Design and Implementation of Software for the Web
SWE 432 Resources
|Professor: || Jaya Srinivasan |
|Email: ||firstname.lastname@example.org |
|Class Hours: || Tuesday 7:20- 10:00, Art and Design Building Room 2026
|Prerequisite: || Math 125 and CS 211|
|Office Hours: ||anytime electronically|
|Class Website: ||SWE432 |
|TA: ||Bhargava Bulusu|
|Office Hours: ||TBD|
- Prioritizing Web Usability, Nielsen, New Riders Publishing, 2006,
Direct Safari Link
General Safari Link (off campus)
- Programming the World Wide Web, Sebesta, Pearson, 2010,
Fifth edition, ISBN: 9780136076636.
Unfortunately, this title is not available through Safari.
This course teaches students how to develop software for web applications.
The concepts of client-server computing,
theories of usable graphical user interfaces,
and models for web-based information retrieval and processing
In the past few years,
the way software is built has been rapidly changing.
As use of the world wide web has shifted
from information presentation
to information gathering
to direct customer sales (e-commerce)
and to business-to-business e-commerce (b2b),
the amount and complexity of software has steadily been increasing.
At the same time,
new models of programming
and new technology for designing and developing the software
has made this complex software easier to build.
As a result,
there are many opportunities for personnel that have a light background
in Computer Science theory,
but a solid level of knowledge of software and web-based technology.
Thus, the topic of this course is of interest to and accessible to
students in a wide variety of specializations.
SWE 432 covers
some of the topics related to the
exciting new programming models that are used to support
web and e-commerce applications.
We will be studying the software design, interface design,
and development side of web applications.
Programming skills are required and
students are expected to learn HTML on their own.
The class will be very practical (how to build things)
and require extensive small programming assignments.
Goals are to
understand how to design usable software interfaces
and implement them on the web,
learn how to build software that accepts information from users across
the web and returns data to the user,
understand how to interact with database engines to
store and retrieve information.
Topics included are
web site usability,
client side programming,
server side programming,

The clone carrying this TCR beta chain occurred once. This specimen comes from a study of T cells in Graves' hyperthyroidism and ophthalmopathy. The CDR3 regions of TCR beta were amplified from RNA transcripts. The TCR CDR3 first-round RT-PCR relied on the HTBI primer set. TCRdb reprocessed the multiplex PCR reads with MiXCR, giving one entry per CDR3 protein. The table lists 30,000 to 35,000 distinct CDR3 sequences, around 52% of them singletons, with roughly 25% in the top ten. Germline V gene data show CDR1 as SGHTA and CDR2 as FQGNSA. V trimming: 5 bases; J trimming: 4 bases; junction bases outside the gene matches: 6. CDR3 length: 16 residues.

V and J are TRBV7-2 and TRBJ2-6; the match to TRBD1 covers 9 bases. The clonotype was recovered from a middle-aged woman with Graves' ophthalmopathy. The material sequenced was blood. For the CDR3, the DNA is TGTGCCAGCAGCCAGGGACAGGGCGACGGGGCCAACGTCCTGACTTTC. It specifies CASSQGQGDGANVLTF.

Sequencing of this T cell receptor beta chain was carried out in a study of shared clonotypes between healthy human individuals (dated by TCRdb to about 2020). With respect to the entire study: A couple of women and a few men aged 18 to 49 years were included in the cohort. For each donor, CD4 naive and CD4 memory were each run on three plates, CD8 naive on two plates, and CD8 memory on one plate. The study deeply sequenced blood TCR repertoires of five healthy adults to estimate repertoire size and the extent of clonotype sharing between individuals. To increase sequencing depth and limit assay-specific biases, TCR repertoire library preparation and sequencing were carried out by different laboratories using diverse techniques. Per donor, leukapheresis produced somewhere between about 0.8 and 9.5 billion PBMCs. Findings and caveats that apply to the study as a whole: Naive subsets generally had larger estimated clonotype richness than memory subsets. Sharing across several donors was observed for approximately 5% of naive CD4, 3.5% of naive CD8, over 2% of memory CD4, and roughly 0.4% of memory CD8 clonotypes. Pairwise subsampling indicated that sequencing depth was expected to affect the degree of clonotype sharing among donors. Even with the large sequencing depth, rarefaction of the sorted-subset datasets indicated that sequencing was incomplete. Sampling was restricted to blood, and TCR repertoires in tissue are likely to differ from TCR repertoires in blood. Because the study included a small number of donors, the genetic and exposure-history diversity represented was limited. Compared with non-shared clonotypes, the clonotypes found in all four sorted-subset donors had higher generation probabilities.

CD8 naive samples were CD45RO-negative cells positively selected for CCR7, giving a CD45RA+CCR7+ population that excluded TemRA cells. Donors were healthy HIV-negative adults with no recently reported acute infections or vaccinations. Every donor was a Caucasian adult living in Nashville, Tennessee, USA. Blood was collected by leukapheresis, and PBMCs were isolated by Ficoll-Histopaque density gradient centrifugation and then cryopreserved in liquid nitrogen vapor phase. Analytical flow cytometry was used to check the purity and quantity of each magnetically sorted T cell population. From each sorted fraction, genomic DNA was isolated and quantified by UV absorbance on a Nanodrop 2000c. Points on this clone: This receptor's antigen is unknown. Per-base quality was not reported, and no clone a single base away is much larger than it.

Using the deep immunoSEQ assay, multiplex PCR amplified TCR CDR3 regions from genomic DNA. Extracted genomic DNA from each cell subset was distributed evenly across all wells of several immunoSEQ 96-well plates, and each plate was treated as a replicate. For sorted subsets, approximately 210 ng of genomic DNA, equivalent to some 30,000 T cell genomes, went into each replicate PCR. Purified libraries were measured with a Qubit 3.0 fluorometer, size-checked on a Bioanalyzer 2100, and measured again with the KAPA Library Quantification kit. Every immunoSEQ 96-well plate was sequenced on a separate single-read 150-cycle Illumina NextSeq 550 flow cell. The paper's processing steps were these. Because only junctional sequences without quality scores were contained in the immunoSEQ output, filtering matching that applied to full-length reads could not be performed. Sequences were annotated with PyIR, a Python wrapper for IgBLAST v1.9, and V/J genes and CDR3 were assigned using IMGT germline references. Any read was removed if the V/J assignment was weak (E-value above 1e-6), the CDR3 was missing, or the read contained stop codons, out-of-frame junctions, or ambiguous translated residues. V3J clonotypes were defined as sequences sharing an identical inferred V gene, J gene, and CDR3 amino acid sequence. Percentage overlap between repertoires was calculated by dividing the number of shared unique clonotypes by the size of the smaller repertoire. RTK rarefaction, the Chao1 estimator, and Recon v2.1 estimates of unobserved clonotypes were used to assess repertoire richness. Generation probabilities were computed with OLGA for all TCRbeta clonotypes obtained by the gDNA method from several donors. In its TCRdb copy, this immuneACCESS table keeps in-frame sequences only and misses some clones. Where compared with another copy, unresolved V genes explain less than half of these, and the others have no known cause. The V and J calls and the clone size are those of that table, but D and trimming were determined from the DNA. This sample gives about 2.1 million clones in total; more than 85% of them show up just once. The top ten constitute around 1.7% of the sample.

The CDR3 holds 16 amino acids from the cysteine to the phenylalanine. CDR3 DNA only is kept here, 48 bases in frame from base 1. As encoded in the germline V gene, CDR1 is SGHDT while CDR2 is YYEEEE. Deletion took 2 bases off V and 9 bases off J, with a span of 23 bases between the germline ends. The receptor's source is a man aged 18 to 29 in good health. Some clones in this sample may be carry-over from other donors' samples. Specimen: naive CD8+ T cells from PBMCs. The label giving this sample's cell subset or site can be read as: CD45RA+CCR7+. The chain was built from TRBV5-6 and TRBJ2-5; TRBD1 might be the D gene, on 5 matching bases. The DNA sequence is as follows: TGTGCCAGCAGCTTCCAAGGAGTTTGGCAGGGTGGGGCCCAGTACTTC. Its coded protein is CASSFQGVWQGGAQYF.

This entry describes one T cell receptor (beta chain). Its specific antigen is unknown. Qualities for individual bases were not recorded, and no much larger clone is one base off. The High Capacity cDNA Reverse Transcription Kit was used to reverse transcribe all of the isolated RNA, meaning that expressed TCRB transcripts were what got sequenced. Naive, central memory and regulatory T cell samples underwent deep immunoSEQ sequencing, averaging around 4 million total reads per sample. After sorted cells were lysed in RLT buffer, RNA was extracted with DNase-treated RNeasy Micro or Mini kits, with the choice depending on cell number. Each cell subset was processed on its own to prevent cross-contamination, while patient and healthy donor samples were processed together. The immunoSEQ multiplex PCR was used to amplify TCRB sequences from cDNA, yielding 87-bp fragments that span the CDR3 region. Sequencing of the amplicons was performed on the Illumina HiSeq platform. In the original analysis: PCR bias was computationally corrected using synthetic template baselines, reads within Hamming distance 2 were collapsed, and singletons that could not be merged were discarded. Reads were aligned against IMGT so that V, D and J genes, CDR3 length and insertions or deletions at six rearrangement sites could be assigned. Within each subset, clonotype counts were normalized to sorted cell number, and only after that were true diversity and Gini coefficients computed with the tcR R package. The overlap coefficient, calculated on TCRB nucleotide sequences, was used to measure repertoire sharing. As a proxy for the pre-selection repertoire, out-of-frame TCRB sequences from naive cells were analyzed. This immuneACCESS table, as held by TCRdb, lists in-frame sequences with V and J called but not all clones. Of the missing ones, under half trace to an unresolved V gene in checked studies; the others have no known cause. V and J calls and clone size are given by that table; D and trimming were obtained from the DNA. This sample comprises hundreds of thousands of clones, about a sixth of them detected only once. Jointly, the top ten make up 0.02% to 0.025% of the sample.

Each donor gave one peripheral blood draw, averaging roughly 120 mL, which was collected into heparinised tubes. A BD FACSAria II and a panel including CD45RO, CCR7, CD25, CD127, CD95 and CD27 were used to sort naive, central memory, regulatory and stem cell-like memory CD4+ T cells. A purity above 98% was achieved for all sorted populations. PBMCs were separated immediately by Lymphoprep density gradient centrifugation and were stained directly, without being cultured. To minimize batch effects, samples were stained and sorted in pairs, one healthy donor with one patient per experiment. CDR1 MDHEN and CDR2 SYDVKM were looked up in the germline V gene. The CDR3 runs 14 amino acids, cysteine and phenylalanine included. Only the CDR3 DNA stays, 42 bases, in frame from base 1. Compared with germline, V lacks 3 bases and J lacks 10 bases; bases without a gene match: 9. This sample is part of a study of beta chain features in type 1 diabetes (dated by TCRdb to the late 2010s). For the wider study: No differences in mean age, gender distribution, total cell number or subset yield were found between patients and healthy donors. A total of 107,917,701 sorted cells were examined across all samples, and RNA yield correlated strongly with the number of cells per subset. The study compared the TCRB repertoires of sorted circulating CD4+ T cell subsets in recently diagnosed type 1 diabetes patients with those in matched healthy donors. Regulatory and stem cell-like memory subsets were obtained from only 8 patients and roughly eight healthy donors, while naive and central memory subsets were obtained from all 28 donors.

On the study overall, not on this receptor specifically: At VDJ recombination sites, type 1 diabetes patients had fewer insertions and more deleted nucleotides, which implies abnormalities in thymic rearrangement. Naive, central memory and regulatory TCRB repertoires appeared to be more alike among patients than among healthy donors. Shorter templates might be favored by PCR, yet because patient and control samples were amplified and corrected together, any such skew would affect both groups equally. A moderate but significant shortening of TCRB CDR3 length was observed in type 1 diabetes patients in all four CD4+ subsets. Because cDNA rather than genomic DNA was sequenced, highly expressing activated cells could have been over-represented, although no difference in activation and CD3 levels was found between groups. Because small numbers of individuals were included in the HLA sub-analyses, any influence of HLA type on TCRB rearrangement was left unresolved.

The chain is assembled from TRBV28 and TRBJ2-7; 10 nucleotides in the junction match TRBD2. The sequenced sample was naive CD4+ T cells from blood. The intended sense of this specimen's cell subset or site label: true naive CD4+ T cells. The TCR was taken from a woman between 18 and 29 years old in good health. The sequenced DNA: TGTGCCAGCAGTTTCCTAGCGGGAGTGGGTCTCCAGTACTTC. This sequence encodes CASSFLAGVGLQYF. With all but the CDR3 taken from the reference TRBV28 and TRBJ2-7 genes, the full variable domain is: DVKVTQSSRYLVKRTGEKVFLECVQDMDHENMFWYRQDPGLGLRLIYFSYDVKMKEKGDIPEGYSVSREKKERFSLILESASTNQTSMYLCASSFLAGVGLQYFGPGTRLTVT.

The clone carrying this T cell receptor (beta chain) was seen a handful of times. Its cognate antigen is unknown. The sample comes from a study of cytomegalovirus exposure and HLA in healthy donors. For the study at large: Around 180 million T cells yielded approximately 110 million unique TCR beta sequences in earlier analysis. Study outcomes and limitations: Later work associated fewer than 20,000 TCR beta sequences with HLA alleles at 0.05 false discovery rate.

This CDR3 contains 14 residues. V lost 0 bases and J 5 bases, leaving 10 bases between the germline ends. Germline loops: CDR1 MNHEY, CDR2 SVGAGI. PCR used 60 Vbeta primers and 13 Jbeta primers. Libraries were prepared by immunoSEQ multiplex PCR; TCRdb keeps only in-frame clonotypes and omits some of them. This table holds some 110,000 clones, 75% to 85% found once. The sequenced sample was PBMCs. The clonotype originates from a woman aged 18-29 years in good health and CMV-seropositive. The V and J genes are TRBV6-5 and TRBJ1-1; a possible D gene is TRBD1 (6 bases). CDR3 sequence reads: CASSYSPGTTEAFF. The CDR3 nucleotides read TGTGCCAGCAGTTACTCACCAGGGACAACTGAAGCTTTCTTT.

and web site management.
Programming approaches include Java applets, CSS, PHP,
We will read from the texts, various sources on the web,
and transparencies that will be made available on the web site.
Weekly, relatively simple, homework assignments will be given.
I will discuss each in class and make the assignment available
on the class web site.
You will submit your solutions by placing them on your web sites.
Please also bring a paper copy of your homework to class.
This will serve as a "token" for recording and subsequently verifying scores.
Homeworks must be submitted before class on the day it is due.
Late submissions are not accepted.
(See the "Homework/Quiz Drop Policy" below).
Each class (except the first one) will begin with a short quiz.
There are no makeup quizzes.
(See the "Homework/Quiz Drop Policy" below).
HOMEWORK/QUIZ DROP POLICY:
The lowest three (3) homework scores and quiz scores
I anticipate 13 homeworks and 13 quizzes.
The top 10 of each count towards the final grade.
HONOR CODE STATEMENT:
As with all GMU courses,
SWE 432 is governed by the GMU Honor Code
In this course, all
assignments, exams, and project submissions
carry with them an implicit statement that it is the sole work of the author,
unless joint work is explicitly authorized.
Help may be obtained from the instructor or other students to understand
the description of the problem and any technology,
but the solution, particularly the design portion,
must be the student's own work.
If joint work is authorized,
all contributing students must be listed on the submission.
Any deviation from this is considered an Honor Code violation.
See the GMU Honor code for procedures in the case of a suspected violation.
- Homework (total 30%).
- Quiz (total 30%).
- Closed book, in-class, comprehensive final exam (40%).
The GTA for this class is Bhargava Bulusu, who may be contacted at
TA has office hours in ENGR 4456.
The GTA room may be subject to change; I suggest checking prior meeting.
ABET COURSE OUTCOMES
1. Understand how to design usable software interfaces and implement them on the web
2. Understand how to build software that accepts information from users across the web and returns data to the user
3. Understand how to interact with database engines to store and retrieve information
6. Understanding that usability is more important than efficiency for almost all modern software projects, and often the primary factor that leads to product success